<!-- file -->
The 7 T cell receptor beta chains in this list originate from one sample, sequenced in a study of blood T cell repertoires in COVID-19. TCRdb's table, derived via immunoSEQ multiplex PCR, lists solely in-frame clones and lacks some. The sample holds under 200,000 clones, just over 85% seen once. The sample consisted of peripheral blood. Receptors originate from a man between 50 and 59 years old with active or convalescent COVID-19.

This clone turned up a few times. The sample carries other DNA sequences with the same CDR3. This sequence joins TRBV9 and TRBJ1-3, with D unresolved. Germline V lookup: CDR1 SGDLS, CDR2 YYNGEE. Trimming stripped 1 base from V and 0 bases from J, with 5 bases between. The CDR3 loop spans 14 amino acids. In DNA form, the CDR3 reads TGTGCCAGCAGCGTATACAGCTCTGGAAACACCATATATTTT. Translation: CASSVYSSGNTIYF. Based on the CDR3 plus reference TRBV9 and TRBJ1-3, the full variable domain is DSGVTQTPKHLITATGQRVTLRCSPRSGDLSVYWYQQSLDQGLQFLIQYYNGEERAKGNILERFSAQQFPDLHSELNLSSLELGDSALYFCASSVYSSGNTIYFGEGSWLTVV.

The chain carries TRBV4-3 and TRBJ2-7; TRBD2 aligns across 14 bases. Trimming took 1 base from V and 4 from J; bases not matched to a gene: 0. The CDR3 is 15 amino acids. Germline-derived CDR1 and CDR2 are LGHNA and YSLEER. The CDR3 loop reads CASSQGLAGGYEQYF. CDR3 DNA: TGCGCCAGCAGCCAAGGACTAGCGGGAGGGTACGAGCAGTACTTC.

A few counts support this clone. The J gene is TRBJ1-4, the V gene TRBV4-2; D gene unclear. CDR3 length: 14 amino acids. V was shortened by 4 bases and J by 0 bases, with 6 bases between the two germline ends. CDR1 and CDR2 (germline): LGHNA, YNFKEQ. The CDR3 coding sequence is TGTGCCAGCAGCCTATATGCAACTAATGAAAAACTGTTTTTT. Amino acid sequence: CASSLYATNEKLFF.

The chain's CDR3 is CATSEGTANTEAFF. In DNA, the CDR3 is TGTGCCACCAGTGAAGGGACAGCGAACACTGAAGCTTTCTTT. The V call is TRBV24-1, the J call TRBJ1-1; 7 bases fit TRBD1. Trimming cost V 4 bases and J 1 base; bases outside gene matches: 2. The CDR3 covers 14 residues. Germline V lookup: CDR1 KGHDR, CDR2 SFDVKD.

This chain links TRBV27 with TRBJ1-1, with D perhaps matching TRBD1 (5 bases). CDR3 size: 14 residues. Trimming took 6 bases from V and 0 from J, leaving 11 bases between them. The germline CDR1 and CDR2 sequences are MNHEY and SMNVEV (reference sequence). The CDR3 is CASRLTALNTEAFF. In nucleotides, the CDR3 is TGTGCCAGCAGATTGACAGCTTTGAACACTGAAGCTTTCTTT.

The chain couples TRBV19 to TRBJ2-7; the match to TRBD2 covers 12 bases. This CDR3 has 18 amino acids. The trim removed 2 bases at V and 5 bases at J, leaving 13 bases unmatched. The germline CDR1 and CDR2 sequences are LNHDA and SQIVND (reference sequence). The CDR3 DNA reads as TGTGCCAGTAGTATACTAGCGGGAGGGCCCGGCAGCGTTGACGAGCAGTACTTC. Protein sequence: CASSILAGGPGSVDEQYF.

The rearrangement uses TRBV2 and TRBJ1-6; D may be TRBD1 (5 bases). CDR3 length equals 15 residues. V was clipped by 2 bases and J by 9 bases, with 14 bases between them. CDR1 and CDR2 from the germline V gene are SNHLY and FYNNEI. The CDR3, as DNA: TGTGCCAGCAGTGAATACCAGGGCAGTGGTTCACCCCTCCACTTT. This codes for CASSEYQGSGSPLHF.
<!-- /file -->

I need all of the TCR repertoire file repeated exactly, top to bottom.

The 7 T cell receptor beta chains in this list originate from one sample, sequenced in a study of blood T cell repertoires in COVID-19. TCRdb's table, derived via immunoSEQ multiplex PCR, lists solely in-frame clones and lacks some. The sample holds under 200,000 clones, just over 85% seen once. The sample consisted of peripheral blood. Receptors originate from a man between 50 and 59 years old with active or convalescent COVID-19.

This clone turned up a few times. The sample carries other DNA sequences with the same CDR3. This sequence joins TRBV9 and TRBJ1-3, with D unresolved. Germline V lookup: CDR1 SGDLS, CDR2 YYNGEE. Trimming stripped 1 base from V and 0 bases from J, with 5 bases between. The CDR3 loop spans 14 amino acids. In DNA form, the CDR3 reads TGTGCCAGCAGCGTATACAGCTCTGGAAACACCATATATTTT. Translation: CASSVYSSGNTIYF. Based on the CDR3 plus reference TRBV9 and TRBJ1-3, the full variable domain is DSGVTQTPKHLITATGQRVTLRCSPRSGDLSVYWYQQSLDQGLQFLIQYYNGEERAKGNILERFSAQQFPDLHSELNLSSLELGDSALYFCASSVYSSGNTIYFGEGSWLTVV.

The chain carries TRBV4-3 and TRBJ2-7; TRBD2 aligns across 14 bases. Trimming took 1 base from V and 4 from J; bases not matched to a gene: 0. The CDR3 is 15 amino acids. Germline-derived CDR1 and CDR2 are LGHNA and YSLEER. The CDR3 loop reads CASSQGLAGGYEQYF. CDR3 DNA: TGCGCCAGCAGCCAAGGACTAGCGGGAGGGTACGAGCAGTACTTC.

A few counts support this clone. The J gene is TRBJ1-4, the V gene TRBV4-2; D gene unclear. CDR3 length: 14 amino acids. V was shortened by 4 bases and J by 0 bases, with 6 bases between the two germline ends. CDR1 and CDR2 (germline): LGHNA, YNFKEQ. The CDR3 coding sequence is TGTGCCAGCAGCCTATATGCAACTAATGAAAAACTGTTTTTT. Amino acid sequence: CASSLYATNEKLFF.

The chain's CDR3 is CATSEGTANTEAFF. In DNA, the CDR3 is TGTGCCACCAGTGAAGGGACAGCGAACACTGAAGCTTTCTTT. The V call is TRBV24-1, the J call TRBJ1-1; 7 bases fit TRBD1. Trimming cost V 4 bases and J 1 base; bases outside gene matches: 2. The CDR3 covers 14 residues. Germline V lookup: CDR1 KGHDR, CDR2 SFDVKD.

This chain links TRBV27 with TRBJ1-1, with D perhaps matching TRBD1 (5 bases). CDR3 size: 14 residues. Trimming took 6 bases from V and 0 from J, leaving 11 bases between them. The germline CDR1 and CDR2 sequences are MNHEY and SMNVEV (reference sequence). The CDR3 is CASRLTALNTEAFF. In nucleotides, the CDR3 is TGTGCCAGCAGATTGACAGCTTTGAACACTGAAGCTTTCTTT.

The chain couples TRBV19 to TRBJ2-7; the match to TRBD2 covers 12 bases. This CDR3 has 18 amino acids. The trim removed 2 bases at V and 5 bases at J, leaving 13 bases unmatched. The germline CDR1 and CDR2 sequences are LNHDA and SQIVND (reference sequence). The CDR3 DNA reads as TGTGCCAGTAGTATACTAGCGGGAGGGCCCGGCAGCGTTGACGAGCAGTACTTC. Protein sequence: CASSILAGGPGSVDEQYF.

The rearrangement uses TRBV2 and TRBJ1-6; D may be TRBD1 (5 bases). CDR3 length equals 15 residues. V was clipped by 2 bases and J by 9 bases, with 14 bases between them. CDR1 and CDR2 from the germline V gene are SNHLY and FYNNEI. The CDR3, as DNA: TGTGCCAGCAGTGAATACCAGGGCAGTGGTTCACCCCTCCACTTT. This codes for CASSEYQGSGSPLHF.